Do what you’re wired to do.
Each school year I am fortunate to teach amazing, creative individuals. Some are naturally gifted and draw in perspective (before really knowing what that is), they match and mix colors and they understand tools and their uses with very little teaching required. It is fascinating to watch these kids problem-solve as they intuitively seem to know how to tap into the right side of their brain.
In contrast, there are also students who, perhaps, aren’t as naturally talented, but they wish they were! They so badly want to draw correctly and learn about the elements of design! They sit up front and pay attention to every morsel of detail I talk about when introducing a new lesson. They are observant and are wonderfully teachable. At the end of a school year, these children often out perform, or rise above the more naturally talented students because of their eagerness to perform and learn.
After teaching kids for a full year, their problem solving skills have been highly sharpened and they don’t get their feathers ruffled when I look at a composition and say (with love), “Too boring. What can you do to capture the viewers attention?” I often role play being in a museum, as an onlooker, and I race by many, many works of art and then . . . BINGO! I stop in my tracks as one artwork seizes my eye and won’t let me go. “Why is that?” I ask. I often give the example, when applying color to an artwork, that the color should bounce around the canvas, like a ball in a pinball machine racking up points: “Bing! Bing! Bing!” They laugh at me and then add their splashes of eye-catching color to their masterpieces.
As human beings, we ALL have the ability to create. In our consumer-driven culture EVERYTHING we see that is man-made started out as a drawing somewhere. If you had the time and energy to research, for example, the coffee mug you drank coffee from this morning, you would eventually track that mug back to a work order and I’m willing to bet, somewhere in that manilla folder (or desktop folder) would be a drawing of it, first visualized by its maker. Objectified is a film worth watching that stunningly shows this process in the field of product design. Art teaches creative problem solving and those of us that can do that are badly needed, especially in this economic downturn. In Daniel Pink’s book, A Whole New Mind, he explains why, in the future, creative individuals will take the best jobs in America and around the world.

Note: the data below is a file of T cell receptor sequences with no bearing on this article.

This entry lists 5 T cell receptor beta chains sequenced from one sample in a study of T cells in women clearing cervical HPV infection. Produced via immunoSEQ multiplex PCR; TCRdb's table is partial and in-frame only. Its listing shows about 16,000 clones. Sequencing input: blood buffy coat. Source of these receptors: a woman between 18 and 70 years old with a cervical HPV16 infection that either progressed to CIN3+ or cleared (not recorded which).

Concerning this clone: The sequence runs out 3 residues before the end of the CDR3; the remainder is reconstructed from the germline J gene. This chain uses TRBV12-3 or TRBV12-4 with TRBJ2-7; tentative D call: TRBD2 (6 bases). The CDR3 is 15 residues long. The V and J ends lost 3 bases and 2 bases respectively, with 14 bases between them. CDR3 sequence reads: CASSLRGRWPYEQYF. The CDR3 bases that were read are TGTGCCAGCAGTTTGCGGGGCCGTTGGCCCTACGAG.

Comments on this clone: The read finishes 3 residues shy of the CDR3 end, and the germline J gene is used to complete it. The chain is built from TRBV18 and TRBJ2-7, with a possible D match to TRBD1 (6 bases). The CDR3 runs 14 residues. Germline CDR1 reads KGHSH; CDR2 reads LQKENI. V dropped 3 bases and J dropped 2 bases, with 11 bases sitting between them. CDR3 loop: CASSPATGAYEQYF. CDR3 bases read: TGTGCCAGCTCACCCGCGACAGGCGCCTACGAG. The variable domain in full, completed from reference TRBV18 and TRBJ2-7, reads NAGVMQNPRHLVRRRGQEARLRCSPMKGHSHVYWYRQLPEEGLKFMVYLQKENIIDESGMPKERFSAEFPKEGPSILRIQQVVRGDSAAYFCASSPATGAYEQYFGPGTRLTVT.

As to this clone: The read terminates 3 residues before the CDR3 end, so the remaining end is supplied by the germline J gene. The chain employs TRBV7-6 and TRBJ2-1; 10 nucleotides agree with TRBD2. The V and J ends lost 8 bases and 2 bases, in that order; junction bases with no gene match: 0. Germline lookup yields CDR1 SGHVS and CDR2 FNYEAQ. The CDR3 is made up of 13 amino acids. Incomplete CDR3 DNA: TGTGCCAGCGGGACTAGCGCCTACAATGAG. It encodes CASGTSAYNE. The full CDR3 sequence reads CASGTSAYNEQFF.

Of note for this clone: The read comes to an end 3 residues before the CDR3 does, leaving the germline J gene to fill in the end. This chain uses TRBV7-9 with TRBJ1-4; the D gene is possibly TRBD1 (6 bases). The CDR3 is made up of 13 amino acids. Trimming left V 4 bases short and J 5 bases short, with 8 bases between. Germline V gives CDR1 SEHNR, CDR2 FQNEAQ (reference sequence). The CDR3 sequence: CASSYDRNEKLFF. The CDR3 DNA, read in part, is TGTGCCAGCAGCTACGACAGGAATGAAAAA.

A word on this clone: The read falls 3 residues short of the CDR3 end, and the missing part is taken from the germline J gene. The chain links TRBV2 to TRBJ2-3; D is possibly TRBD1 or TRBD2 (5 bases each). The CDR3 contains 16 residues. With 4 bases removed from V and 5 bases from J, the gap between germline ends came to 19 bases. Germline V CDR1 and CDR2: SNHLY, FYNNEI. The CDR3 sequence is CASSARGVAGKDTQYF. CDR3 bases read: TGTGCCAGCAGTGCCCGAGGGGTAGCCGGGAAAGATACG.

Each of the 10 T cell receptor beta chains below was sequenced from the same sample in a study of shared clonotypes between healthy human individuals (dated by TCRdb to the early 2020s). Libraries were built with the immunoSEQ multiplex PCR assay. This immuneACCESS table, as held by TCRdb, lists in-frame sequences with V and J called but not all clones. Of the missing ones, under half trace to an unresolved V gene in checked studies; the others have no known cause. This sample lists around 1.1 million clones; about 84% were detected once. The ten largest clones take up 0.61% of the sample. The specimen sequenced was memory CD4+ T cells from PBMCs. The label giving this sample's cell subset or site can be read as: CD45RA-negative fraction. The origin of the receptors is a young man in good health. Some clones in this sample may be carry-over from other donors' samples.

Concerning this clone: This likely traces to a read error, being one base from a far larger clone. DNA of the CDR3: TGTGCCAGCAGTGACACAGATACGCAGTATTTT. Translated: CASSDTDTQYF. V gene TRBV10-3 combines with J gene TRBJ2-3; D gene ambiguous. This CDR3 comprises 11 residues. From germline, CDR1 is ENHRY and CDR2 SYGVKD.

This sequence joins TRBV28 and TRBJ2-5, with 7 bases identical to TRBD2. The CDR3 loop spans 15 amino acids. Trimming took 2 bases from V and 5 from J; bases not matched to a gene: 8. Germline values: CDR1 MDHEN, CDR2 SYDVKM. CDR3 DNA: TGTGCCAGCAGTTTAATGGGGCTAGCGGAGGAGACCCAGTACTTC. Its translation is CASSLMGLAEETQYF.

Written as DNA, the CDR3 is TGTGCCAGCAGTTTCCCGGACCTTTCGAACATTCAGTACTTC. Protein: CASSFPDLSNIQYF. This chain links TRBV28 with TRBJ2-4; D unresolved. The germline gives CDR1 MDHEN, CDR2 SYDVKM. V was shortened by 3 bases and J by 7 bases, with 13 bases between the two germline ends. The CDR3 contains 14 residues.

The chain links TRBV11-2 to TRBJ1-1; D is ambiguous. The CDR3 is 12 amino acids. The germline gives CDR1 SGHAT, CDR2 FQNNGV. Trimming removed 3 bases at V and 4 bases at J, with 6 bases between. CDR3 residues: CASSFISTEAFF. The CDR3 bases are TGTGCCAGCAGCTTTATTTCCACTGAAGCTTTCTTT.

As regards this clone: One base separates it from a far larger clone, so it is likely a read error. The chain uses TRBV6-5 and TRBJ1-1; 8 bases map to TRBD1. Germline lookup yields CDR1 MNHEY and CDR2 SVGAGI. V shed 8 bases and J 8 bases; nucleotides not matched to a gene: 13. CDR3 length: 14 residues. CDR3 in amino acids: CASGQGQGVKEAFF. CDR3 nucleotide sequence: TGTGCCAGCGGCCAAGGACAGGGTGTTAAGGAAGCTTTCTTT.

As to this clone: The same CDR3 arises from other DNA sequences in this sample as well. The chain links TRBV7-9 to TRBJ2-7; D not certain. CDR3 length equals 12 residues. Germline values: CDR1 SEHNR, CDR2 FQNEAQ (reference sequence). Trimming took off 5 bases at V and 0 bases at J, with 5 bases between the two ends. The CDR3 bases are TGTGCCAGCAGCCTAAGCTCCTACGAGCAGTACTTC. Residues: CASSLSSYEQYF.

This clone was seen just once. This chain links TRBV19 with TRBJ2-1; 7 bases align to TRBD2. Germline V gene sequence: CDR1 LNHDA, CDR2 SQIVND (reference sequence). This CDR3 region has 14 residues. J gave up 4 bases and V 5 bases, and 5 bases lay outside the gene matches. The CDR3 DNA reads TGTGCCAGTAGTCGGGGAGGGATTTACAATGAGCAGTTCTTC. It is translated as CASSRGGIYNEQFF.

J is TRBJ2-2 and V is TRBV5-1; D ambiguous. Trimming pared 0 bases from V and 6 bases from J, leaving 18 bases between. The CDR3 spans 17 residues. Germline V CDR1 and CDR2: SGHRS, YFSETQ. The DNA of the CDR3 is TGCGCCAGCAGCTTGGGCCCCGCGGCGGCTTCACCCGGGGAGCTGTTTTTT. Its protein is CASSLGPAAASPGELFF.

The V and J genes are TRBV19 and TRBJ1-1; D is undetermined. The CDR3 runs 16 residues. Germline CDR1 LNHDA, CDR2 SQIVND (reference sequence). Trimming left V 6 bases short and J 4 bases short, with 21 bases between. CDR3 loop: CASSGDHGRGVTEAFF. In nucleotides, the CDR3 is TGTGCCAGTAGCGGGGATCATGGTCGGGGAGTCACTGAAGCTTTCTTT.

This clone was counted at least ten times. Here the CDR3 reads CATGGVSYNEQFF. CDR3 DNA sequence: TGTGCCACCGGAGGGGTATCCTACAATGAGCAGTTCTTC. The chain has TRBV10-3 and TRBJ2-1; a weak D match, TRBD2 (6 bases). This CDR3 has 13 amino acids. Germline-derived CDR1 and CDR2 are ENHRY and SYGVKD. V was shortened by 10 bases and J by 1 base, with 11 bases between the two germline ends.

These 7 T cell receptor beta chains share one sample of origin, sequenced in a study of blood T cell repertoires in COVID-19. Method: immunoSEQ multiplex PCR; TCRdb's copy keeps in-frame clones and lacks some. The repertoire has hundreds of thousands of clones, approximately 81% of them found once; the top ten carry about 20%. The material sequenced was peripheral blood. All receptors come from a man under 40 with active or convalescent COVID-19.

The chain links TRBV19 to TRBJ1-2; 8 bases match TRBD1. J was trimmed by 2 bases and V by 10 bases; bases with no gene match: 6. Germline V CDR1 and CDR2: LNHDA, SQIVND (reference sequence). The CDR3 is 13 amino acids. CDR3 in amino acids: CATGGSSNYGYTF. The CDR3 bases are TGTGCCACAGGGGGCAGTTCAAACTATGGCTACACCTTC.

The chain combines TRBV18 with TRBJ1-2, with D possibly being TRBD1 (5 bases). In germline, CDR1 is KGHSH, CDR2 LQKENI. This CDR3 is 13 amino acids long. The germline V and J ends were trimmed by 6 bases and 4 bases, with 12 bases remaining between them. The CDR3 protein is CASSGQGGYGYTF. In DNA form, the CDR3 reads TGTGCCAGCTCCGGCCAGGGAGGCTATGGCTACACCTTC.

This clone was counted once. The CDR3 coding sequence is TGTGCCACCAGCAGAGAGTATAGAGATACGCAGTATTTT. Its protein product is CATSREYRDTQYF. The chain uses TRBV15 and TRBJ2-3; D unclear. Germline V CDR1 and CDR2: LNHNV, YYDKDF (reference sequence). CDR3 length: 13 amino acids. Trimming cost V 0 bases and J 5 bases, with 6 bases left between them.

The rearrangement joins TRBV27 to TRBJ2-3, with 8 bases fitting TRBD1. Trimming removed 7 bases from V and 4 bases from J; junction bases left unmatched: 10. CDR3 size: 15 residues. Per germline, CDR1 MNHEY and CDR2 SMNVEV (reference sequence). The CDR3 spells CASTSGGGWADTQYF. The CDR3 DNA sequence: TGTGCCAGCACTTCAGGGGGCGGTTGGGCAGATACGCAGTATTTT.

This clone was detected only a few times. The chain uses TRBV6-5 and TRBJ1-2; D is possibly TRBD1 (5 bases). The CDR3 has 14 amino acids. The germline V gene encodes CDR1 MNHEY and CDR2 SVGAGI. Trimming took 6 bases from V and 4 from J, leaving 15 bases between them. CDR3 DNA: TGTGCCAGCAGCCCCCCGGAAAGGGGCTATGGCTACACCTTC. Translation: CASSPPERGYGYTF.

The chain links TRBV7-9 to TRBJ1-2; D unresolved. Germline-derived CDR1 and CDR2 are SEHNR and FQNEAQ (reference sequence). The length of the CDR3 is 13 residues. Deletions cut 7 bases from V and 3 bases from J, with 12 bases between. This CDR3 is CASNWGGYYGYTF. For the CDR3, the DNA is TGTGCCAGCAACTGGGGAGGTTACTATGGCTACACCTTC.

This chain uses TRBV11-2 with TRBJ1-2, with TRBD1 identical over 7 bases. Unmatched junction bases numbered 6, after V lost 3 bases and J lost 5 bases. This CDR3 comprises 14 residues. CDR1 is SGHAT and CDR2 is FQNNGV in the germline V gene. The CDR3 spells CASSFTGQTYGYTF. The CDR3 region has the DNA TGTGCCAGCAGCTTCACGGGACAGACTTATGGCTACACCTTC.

One of the most frustrating things I experience as a visual art teacher is watching parents and institutional staff subterfuge the most astonishing, creatively talented students into majoring in business, or convincing them to take over the family insurance agency, for example. It’s not that the skills learned in these environments wouldn’t be useful and productive; I’m sure they would. But what would happen if parents, teachers and institutions would actually support a creative kid to keep on being creative? What amazing discoveries might be made! What could possibly be imagined to help people get clean water, get shoes on childrens’ feet or build houses out of trash?
In A Whole New Mind, Pink highlights an interesting story about the importance of DESIGN. It is so important, says Pink, that consumers, having dozens of toilet brushes to choose from, may select one based on the way it is designed. This could mean the curve of its handle or the pattern of its bristles. Most toilet brushes can do the job adequately, but more and more people want a toilet brush that is not only designed well, but made in pleasing colors.
And, one last thing: (parents) please don’t inculcate your children to attend the college you went to. When I see a 5th grader drawing their parents’ alma mater logo onto their papers, it makes me sad. It tells me that this child may not hear his heart-voice but instead is already hearing his expectation-voice.
I’m working on an eBook, that I will make available by year’s end, on creative career choices. This book will be a resource for students, parents, teachers, administrators and anyone interested in partnering with creative souls for a lifetime of creative pursuit.
In closing, I’m attaching a short animated clip made by Trey Parker and Matt Stone (of South Park fame) featuring a small segment of an Alan Watts lecture. Please watch it and re-watch it and send it to all your friends!